Fancy a quick trip to Europe without leaving the comfort of your own couch? Tara Ward rounds up the best European drama for your viewing pleasure.
Anyone who reckons travel is the only way to expand your mind has never had the pleasure of lying on a couch for three days while hoovering up several Scandi-noir thrillers and a Russian drama about a florist who masquerades as a pimp. Forget the jetlag, the queues, the strange thrill of finding a tiny jar of Vegemite in a foreign supermarket. There’s a trip of a lifetime to be had from the comfort of your own home, one European TV show at a time.
European drama exploded when Scandinavian shows like The Killing and Wallander became a hit in English-speaking countries during the late 2000s. We couldn’t get enough of these slow, dark dramas filled with haunting landscapes and sulky detectives, and you can see the genre’s influence on more recent British dramas like Shetland, Marcella and Broadchurch. Euro dramas might be bleak and intense, but there’s a quality and richness to this genre that you won’t find elsewhere. It proves that great drama pulls you into its world, wherever that world might be.
TVNZ OnDemand’s European drama collection is television’s version of a Contiki tour, without the hangovers and regret. Dip your toes into international waters and take a quick blat around the continent with a Swedish murder mystery, or a crime thriller set in metropolitan Belgium, or a supernatural drama from the French alps. You’ll also learn how to say “I am a brooding detective with a troubled past” in Flemish, which is bound to come in handy at least once in your life.
European drama always brings one hell of a mood, but with such a variety of cultures, languages and characters on offer, where do you start your TV trip of a lifetime? We’ve handpicked a few highlights to see you on your way.
If you wish Twin Peaks had French zombies in it: The Returned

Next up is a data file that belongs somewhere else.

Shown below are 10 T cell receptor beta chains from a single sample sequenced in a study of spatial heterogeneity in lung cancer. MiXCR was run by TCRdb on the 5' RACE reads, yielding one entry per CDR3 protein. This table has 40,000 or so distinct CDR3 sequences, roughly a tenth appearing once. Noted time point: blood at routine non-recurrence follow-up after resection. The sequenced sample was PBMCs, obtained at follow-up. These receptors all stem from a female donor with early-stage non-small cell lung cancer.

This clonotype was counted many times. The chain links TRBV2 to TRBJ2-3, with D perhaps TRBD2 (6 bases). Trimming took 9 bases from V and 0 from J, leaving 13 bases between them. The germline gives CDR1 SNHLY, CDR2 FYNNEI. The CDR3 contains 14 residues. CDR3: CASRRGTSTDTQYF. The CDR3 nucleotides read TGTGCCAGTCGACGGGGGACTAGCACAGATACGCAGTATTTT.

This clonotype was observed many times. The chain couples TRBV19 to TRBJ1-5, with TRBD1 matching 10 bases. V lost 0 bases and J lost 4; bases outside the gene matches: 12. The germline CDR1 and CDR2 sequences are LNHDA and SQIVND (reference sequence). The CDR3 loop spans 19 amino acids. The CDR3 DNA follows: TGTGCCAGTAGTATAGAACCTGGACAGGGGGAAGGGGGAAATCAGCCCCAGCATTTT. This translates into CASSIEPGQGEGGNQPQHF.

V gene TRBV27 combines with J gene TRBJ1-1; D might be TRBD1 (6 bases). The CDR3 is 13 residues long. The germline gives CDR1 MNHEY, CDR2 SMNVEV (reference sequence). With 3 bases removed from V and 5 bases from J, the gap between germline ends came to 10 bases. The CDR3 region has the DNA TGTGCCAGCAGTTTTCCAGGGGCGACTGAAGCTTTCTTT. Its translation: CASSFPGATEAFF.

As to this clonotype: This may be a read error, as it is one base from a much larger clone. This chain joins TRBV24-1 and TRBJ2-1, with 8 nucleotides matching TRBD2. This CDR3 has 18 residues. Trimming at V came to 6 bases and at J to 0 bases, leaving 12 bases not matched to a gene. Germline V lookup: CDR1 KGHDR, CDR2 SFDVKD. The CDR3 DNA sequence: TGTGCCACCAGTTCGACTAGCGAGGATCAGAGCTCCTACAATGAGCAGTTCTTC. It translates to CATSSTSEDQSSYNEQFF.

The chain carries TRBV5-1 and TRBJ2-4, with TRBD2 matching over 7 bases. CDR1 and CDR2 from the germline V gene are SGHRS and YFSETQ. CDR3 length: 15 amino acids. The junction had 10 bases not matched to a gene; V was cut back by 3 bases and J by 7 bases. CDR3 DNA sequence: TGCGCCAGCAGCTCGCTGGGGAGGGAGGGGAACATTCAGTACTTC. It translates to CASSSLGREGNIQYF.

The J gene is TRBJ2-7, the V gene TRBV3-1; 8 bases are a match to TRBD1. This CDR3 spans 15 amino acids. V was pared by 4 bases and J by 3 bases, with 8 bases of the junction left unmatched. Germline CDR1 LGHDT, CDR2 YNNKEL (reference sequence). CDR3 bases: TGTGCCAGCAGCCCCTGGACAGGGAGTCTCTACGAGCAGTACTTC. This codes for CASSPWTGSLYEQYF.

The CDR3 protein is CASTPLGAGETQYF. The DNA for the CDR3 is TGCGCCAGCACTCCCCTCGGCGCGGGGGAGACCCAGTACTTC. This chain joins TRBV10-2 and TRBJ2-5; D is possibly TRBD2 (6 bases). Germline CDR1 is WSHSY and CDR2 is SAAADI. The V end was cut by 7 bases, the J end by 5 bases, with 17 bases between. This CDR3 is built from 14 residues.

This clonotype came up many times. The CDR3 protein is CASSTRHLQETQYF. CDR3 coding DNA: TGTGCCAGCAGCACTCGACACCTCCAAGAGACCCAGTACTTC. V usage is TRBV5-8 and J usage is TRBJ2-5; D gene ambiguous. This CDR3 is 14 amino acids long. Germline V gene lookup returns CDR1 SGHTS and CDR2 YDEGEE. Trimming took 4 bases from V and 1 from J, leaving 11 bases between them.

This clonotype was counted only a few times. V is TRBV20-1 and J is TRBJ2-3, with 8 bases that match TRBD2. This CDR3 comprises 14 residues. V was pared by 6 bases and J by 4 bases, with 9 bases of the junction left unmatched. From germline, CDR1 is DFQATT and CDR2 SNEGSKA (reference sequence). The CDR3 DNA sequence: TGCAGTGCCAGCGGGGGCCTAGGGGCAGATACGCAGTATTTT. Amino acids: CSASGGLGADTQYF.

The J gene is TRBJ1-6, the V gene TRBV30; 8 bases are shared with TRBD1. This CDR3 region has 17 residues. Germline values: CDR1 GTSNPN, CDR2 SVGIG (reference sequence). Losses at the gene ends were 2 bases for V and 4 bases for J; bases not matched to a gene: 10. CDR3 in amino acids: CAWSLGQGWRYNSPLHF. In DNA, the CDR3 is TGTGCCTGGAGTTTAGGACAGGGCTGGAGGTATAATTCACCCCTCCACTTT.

This chilling French supernatural drama is set in a small mountain community, where the dead suddenly come back to life as if they were never dead in the first place. C’est la vie, you might think, except other weird things start happening that makes everyone begin to freak out. Zombies in France? Ooh la la, indeed.
If you like your comedy so dark you need to turn a light on: An Ordinary Woman
Touted as a cross between Breaking Bad and Happy Valley, this Russian drama follows a woman leading an extraordinary double life. On the surface, florist and mother Marina seems to have it all, but she’s also running a network of prostitutes through a secret WhatsApp group. Women! Such complex beasts.
If you love watching rich period dramas with your frenemies: My Brilliant Friend
HBO’s stunning adaptation of Elena Ferrante’s Neapolitan (no, not the ice cream) novels transports you straight to 1950s Naples and the vivid world of Lenu and Lila, two friends growing up in post-war Italy. It’s a drama that’s both tender and heartbreaking, and will stay with you long after you watch. Even better, season two drops on TVNZ OnDemand on March 10.
If you think the only good thing to come out of Denmark is Lego: Those Who Kill
They know how to make small plastic bricks that make you cry when you stand on them barefoot, but Denmark also makes some bloody good TV. There’s a serial killer on the loose in Those Who Kill, and when a woman is kidnapped in Copenhagen, detective Jan Michelsen is the only one who believes she’s still alive. It’s a cracker of a thriller, even if the murder weapons aren’t made out of Lego.
If you love shows where hardly anybody talks: Rebecka Martinsson: Arctic Murders
Fall down the Scandi-noir rabbit hole with this slow and moody Swedish drama about a lawyer who returns to her sleepy hometown and gets pulled into the hunt for a murderer. Come for the bleak and foreboding landscape, stay for the gripping murder mysteries.
If you love a jaded police officer as much as you love a Belgian biscuit: 13 Commandments
Thou shalt not ignore 13 Commandments, a gritty Flemish thriller about a criminal hellbent on reinterpreting God’s will, and the ambitious detectives hunting him down. At a whopping 13 episodes, this super-sized Dutch language drama is a dark and gruesome watch that’ll have you praying for a happy ending.
If you want to watch a Scandi-noir but set in France: The Disappearance
There’s more twists and turns than the Arc de Triomphe roundabout in this French mystery about a family’s search for their teenage daughter who fails to come home after a night out. The family has to rely on a surly detective to find Lea, but when your family has this many secrets and lies, who can they really trust? Who can they turn to? Why are detectives like that?
If you wish there was more New Zealand in Europe: Straight Forward
If you watch international crime thrillers and are forever shouting “if only they’d filmed this on Lake Wakatipu!”, then Danish-Kiwi crime thriller Straight Forward won’t disappoint. Danish con-woman Silvia is left fuming when her plans to avenge her father’s murder fail, and she flees to New Zealand to start over. The biggest crime she’ll face will be Queenstown’s house prices and the line at Fergburger, but that’s a drama for another day.
This content was created in paid partnership with TVNZ. Learn more about our partnerships here.
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